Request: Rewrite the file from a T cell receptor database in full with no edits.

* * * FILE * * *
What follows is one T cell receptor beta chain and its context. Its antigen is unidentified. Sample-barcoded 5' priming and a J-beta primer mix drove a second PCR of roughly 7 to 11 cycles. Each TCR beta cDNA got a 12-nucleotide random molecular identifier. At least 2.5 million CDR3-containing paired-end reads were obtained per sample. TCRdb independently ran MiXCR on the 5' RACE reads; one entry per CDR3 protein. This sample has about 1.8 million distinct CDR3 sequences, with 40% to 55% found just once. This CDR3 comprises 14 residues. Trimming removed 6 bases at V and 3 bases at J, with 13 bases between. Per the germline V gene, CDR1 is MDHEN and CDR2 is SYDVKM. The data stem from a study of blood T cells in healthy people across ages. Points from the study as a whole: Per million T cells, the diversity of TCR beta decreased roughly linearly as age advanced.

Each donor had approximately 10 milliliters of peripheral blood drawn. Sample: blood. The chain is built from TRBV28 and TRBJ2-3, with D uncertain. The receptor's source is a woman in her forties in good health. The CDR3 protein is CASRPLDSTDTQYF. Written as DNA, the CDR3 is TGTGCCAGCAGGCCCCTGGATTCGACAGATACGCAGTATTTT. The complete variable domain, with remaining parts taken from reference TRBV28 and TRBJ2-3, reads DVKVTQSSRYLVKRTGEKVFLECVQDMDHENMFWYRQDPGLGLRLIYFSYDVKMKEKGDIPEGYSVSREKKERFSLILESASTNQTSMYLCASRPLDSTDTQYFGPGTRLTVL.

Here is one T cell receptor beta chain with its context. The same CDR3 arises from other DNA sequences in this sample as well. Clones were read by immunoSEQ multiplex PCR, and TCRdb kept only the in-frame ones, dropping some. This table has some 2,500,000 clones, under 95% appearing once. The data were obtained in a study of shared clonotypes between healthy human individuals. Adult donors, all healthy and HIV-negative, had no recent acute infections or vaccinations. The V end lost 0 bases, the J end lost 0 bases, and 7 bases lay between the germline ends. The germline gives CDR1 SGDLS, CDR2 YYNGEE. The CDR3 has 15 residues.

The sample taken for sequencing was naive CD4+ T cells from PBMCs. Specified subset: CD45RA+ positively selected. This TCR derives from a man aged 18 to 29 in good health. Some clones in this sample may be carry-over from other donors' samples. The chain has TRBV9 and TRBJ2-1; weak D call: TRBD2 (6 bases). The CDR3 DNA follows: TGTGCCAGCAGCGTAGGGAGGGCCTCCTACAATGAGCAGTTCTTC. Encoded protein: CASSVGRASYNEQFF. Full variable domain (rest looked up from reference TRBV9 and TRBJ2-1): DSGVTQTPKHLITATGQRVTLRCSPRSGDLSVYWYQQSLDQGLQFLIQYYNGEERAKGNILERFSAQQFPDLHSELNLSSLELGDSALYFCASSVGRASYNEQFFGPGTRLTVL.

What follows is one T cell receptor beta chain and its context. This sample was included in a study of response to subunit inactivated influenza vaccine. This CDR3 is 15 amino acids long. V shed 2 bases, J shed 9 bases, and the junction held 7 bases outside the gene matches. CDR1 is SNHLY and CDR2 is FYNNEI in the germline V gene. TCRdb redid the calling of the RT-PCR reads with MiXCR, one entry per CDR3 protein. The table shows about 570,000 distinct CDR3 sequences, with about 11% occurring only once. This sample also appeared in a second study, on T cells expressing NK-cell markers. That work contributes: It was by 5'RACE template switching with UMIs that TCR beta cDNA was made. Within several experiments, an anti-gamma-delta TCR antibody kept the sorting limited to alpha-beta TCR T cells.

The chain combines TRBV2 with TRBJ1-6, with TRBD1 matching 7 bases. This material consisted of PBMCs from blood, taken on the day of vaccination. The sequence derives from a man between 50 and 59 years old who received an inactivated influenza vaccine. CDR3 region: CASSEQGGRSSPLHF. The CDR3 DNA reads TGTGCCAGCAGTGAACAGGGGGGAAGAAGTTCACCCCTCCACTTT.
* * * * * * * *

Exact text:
What follows is one T cell receptor beta chain and its context. Its antigen is unidentified. Sample-barcoded 5' priming and a J-beta primer mix drove a second PCR of roughly 7 to 11 cycles. Each TCR beta cDNA got a 12-nucleotide random molecular identifier. At least 2.5 million CDR3-containing paired-end reads were obtained per sample. TCRdb independently ran MiXCR on the 5' RACE reads; one entry per CDR3 protein. This sample has about 1.8 million distinct CDR3 sequences, with 40% to 55% found just once. This CDR3 comprises 14 residues. Trimming removed 6 bases at V and 3 bases at J, with 13 bases between. Per the germline V gene, CDR1 is MDHEN and CDR2 is SYDVKM. The data stem from a study of blood T cells in healthy people across ages. Points from the study as a whole: Per million T cells, the diversity of TCR beta decreased roughly linearly as age advanced.

Each donor had approximately 10 milliliters of peripheral blood drawn. Sample: blood. The chain is built from TRBV28 and TRBJ2-3, with D uncertain. The receptor's source is a woman in her forties in good health. The CDR3 protein is CASRPLDSTDTQYF. Written as DNA, the CDR3 is TGTGCCAGCAGGCCCCTGGATTCGACAGATACGCAGTATTTT. The complete variable domain, with remaining parts taken from reference TRBV28 and TRBJ2-3, reads DVKVTQSSRYLVKRTGEKVFLECVQDMDHENMFWYRQDPGLGLRLIYFSYDVKMKEKGDIPEGYSVSREKKERFSLILESASTNQTSMYLCASRPLDSTDTQYFGPGTRLTVL.

Here is one T cell receptor beta chain with its context. The same CDR3 arises from other DNA sequences in this sample as well. Clones were read by immunoSEQ multiplex PCR, and TCRdb kept only the in-frame ones, dropping some. This table has some 2,500,000 clones, under 95% appearing once. The data were obtained in a study of shared clonotypes between healthy human individuals. Adult donors, all healthy and HIV-negative, had no recent acute infections or vaccinations. The V end lost 0 bases, the J end lost 0 bases, and 7 bases lay between the germline ends. The germline gives CDR1 SGDLS, CDR2 YYNGEE. The CDR3 has 15 residues.

The sample taken for sequencing was naive CD4+ T cells from PBMCs. Specified subset: CD45RA+ positively selected. This TCR derives from a man aged 18 to 29 in good health. Some clones in this sample may be carry-over from other donors' samples. The chain has TRBV9 and TRBJ2-1; weak D call: TRBD2 (6 bases). The CDR3 DNA follows: TGTGCCAGCAGCGTAGGGAGGGCCTCCTACAATGAGCAGTTCTTC. Encoded protein: CASSVGRASYNEQFF. Full variable domain (rest looked up from reference TRBV9 and TRBJ2-1): DSGVTQTPKHLITATGQRVTLRCSPRSGDLSVYWYQQSLDQGLQFLIQYYNGEERAKGNILERFSAQQFPDLHSELNLSSLELGDSALYFCASSVGRASYNEQFFGPGTRLTVL.

What follows is one T cell receptor beta chain and its context. This sample was included in a study of response to subunit inactivated influenza vaccine. This CDR3 is 15 amino acids long. V shed 2 bases, J shed 9 bases, and the junction held 7 bases outside the gene matches. CDR1 is SNHLY and CDR2 is FYNNEI in the germline V gene. TCRdb redid the calling of the RT-PCR reads with MiXCR, one entry per CDR3 protein. The table shows about 570,000 distinct CDR3 sequences, with about 11% occurring only once. This sample also appeared in a second study, on T cells expressing NK-cell markers. That work contributes: It was by 5'RACE template switching with UMIs that TCR beta cDNA was made. Within several experiments, an anti-gamma-delta TCR antibody kept the sorting limited to alpha-beta TCR T cells.

The chain combines TRBV2 with TRBJ1-6, with TRBD1 matching 7 bases. This material consisted of PBMCs from blood, taken on the day of vaccination. The sequence derives from a man between 50 and 59 years old who received an inactivated influenza vaccine. CDR3 region: CASSEQGGRSSPLHF. The CDR3 DNA reads TGTGCCAGCAGTGAACAGGGGGGAAGAAGTTCACCCCTCCACTTT.